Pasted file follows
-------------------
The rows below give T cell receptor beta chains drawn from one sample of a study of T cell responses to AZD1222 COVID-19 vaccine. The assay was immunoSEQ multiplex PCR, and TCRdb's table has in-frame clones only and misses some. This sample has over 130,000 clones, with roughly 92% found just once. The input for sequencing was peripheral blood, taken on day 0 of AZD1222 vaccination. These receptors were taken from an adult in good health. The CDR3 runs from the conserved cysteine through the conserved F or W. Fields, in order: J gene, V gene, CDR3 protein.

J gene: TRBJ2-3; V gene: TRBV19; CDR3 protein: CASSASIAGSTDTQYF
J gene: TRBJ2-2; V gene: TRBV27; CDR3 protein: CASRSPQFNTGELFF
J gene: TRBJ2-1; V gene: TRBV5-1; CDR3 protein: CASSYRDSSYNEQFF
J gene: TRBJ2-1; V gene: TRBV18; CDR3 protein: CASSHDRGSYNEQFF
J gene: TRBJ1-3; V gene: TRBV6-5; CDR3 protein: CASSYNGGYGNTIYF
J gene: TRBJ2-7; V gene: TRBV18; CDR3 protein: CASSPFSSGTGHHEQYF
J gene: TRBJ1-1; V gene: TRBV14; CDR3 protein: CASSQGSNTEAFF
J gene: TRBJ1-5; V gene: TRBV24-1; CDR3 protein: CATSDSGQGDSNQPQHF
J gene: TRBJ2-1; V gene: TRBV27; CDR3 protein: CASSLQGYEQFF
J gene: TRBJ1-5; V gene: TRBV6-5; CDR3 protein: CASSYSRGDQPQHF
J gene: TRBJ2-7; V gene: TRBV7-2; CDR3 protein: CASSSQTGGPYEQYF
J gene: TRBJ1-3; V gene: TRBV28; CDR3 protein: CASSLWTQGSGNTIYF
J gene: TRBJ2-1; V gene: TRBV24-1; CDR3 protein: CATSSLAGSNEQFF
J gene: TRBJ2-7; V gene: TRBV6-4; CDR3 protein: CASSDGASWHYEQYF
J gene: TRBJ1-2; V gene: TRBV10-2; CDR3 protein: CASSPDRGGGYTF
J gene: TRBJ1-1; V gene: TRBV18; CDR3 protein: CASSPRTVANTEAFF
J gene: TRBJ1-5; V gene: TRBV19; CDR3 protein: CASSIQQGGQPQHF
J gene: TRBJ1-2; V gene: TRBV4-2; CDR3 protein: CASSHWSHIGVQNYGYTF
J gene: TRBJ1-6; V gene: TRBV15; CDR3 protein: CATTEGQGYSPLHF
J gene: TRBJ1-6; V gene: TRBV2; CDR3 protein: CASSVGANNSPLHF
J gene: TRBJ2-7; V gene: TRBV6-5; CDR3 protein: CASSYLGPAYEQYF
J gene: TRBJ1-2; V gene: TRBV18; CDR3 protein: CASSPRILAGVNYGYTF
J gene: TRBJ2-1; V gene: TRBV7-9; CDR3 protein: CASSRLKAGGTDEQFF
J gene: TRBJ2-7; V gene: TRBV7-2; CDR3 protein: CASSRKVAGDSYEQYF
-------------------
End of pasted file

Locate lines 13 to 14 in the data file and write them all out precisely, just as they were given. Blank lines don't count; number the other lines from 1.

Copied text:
J gene: TRBJ1-3; V gene: TRBV28; CDR3 protein: CASSLWTQGSGNTIYF
J gene: TRBJ2-1; V gene: TRBV24-1; CDR3 protein: CATSSLAGSNEQFF